Microsoft’s latest commercial misses the point

Sun, Mar 29, 2009

Analysis, Featured, News

Microsoft’s latest commercial has been getting a lot of buzz over the past few days, but lost in the discussion is whether or not the ad is even effective in the first place.  I, for one, thought the ad was pretty entertaining, but feel that it ultimately failed to adequately address the actual reasons people decide to switch over to Macs in the first place.

Consumers have increasingly been migrating over to the Mac from the PC for a number of reasons.  Price, however, isn’t one of those reasons, and it’s somewhat strange that Microsoft would choose this particular angle to respond to Apple’s “I’m a Mac” campaign.  In a way, Microsoft’s latest commercial seems to presuppose that consumers are already thinking about switching, and Microsoft is basically left yelling, “No! Wait!  Don’t switch over to Apple, their laptops are more expensive!”  The problem is that most people already know that.

Moreover, if price is already an issue for you, then you don’t need a commercial from Microsoft to sway you away from purchasing a Mac.  Apple sells its computers on features, and the notion that they’re easier to use. If Microsoft wants to prevent users from switching, it needs to compete on the same level, and point out some of the more beneficial features of its own OS relative to Apple’s.  

The problem with Microsoft is that it assumes that Vista is the exact equivalent to OS X.  That’s not the case, and the difference in the user experience becomes even more glaring when you compare Apple’s hardware against cheaply produced PC boxes.  Because Microsoft fails to take into account the difference in out of the box features between a Mac and PC, all it’s left to advertise is how cheap PC’s can be.  Cheap PC’s are nothing new, and if consumers continue to abandon third-rate machines for more expensive Macs, then clearly something else is driving that demand, and that’s exactly what Microsoft should focus on fixing.

Microsoft makes quick mention of why users might be flocking to the Mac when the young lady in the aforementioned commercial mentions, “I’m just not cool enough to be a Mac user.”  Oh lordy!  When will Microsoft learn that this ridiculous notion of “coolness” barely drives any significant sales at all.  There’s a distinct difference between buying a product that you think is cool, and buying a product because you think it will make you cool.  People buy Macs because they can do cool things with them straight out of the box, not because they think they’ll all of a sudden become popular and respected in their social circle.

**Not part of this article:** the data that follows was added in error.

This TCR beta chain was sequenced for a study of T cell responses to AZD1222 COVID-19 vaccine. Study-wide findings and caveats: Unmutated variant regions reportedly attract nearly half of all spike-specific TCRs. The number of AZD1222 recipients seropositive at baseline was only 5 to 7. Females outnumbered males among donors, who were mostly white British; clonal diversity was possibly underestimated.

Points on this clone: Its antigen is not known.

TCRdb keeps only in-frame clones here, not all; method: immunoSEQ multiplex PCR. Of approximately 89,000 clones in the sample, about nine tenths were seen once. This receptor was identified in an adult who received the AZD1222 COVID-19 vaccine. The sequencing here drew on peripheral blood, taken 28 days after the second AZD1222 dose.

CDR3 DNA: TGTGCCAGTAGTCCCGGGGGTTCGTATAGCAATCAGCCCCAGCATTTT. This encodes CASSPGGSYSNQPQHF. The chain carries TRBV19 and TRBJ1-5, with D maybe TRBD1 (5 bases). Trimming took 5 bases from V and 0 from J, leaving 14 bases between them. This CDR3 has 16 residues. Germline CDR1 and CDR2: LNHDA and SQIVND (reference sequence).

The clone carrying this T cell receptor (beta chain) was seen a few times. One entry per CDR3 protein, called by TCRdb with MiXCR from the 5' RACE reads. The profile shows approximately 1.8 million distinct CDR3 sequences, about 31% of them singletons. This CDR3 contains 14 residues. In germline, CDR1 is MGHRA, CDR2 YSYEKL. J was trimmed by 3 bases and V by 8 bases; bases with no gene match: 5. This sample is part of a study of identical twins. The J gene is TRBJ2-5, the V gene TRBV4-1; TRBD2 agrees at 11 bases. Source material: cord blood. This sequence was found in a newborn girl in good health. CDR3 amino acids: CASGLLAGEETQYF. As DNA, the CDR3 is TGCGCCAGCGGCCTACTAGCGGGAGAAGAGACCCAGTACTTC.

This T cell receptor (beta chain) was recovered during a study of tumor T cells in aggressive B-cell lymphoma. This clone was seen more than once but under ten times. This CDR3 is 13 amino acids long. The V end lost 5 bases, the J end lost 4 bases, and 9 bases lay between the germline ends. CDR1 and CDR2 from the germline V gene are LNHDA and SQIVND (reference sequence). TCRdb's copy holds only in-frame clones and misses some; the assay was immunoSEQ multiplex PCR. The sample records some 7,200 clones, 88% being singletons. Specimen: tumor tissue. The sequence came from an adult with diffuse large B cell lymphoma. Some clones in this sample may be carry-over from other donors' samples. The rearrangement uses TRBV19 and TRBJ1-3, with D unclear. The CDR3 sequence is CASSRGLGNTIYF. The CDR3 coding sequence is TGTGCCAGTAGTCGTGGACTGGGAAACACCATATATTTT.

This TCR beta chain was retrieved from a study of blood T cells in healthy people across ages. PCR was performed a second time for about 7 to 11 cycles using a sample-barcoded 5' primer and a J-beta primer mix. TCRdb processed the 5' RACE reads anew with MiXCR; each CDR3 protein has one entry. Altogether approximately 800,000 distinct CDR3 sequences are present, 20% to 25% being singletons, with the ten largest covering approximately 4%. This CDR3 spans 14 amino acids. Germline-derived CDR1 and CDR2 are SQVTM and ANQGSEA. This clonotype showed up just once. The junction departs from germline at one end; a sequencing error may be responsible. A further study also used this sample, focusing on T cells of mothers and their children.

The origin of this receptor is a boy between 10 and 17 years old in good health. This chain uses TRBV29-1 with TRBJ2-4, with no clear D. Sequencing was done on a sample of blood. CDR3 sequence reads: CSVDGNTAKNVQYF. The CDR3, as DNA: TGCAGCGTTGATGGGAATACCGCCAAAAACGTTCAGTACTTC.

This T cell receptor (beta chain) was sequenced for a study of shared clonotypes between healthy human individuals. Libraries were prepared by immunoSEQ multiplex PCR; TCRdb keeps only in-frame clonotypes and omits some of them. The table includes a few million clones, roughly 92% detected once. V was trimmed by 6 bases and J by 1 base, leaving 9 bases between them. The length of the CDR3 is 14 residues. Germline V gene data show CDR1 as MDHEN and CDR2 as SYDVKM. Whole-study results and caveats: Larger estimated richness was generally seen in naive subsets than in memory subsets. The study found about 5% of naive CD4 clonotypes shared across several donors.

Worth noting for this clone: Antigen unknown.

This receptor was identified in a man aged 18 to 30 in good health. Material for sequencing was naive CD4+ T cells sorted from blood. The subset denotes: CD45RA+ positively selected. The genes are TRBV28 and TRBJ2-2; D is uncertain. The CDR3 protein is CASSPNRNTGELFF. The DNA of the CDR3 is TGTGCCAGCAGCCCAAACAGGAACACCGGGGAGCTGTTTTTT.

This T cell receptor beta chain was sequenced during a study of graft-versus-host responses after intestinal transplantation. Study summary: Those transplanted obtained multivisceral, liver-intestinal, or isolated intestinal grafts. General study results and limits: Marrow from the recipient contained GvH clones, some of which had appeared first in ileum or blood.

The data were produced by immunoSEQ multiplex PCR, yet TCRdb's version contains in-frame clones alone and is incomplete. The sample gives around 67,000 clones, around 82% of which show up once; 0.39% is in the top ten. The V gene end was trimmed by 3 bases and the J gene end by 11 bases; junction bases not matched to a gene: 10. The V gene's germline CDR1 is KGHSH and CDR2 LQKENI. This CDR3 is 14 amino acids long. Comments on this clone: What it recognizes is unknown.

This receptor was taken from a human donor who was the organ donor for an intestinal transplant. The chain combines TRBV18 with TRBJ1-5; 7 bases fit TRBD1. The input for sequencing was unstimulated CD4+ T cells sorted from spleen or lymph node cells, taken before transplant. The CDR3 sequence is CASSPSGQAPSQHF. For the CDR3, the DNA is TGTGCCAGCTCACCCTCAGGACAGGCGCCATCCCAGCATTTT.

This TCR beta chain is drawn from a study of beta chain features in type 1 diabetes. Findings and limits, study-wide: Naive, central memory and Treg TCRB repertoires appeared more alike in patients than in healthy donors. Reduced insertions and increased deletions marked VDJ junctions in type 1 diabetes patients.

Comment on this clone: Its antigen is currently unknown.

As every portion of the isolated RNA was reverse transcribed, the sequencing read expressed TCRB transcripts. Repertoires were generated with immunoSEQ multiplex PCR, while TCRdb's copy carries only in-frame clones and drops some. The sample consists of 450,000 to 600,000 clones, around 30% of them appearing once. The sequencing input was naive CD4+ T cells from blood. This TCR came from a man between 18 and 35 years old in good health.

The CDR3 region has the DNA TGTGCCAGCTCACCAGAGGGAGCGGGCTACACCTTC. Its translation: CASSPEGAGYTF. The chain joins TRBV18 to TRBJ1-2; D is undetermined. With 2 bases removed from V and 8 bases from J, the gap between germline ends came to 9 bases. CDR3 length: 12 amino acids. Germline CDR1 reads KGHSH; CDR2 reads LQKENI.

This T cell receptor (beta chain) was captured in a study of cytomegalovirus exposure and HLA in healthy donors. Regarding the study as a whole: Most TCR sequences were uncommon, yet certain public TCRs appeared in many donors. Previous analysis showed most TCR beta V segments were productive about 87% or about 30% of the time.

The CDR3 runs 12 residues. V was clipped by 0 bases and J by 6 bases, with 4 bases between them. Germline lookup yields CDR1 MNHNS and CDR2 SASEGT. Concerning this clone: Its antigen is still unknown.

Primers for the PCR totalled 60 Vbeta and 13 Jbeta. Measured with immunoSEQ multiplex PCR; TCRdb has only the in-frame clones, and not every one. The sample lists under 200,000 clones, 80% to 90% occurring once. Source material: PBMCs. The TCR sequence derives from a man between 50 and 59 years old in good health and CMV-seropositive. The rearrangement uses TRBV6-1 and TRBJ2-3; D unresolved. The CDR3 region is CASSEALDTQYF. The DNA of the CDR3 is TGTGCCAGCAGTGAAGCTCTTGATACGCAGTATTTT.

If Microsoft wants to get people excited about using Windows, it needs to spend more time focusing on its own OS, and less time focusing on price and the notion of the “cool Mac user.”


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2 Comments For This Post

  1. mark Says:

    There’s tremendous frustration in the Windows camp (Microsoft and its hardware partners). The partners are unhappy with Microsoft’s lack of OS progress/direction, and Microsoft believes its hardware partners (HP, Dell, Acer, Sony, etc plus computer retail stores) aren’t being effective in countering Apple (and Apple Stores). So Microsoft starts advertising more (as its partners advertise less). It starts plans to launch retail stores as the biggest retail partner (Best Buy) also sells Macs.

    This also happened with mp3 players. Hardware partners unhappy with the quality of WindowsMedia/PlaysforSure software and affiliated Stores. Microsoft unhappy with what they perceive as lack of innovative and competitive hardware designs. Eventually, Microsoft put all of them into second-rate status, and made its own Zune hardware and Marketplace. This last step really doesn’t seem like an option for MS when it comes to PCs.

    Ironically, an Apple “I’m A Mac” ad told Microsoft exactly what to do: Fix and make its software better than Apple’s.

  2. mpr Says:

    I’m currently reading through Guy Kawasaki’s book “Reality Check” and the chapter I just read – “The Art of Driving Your Competition Crazy” confirms in my mind that Apple retains the upper hand. Also everything I’ve read by Jack Trout and Al Ries confirms that Apple still has the upper hand in the mind. Mindshare and marketshare are two different things of course, but eventually mindshare will translate to marketshare. Perhaps it already is.

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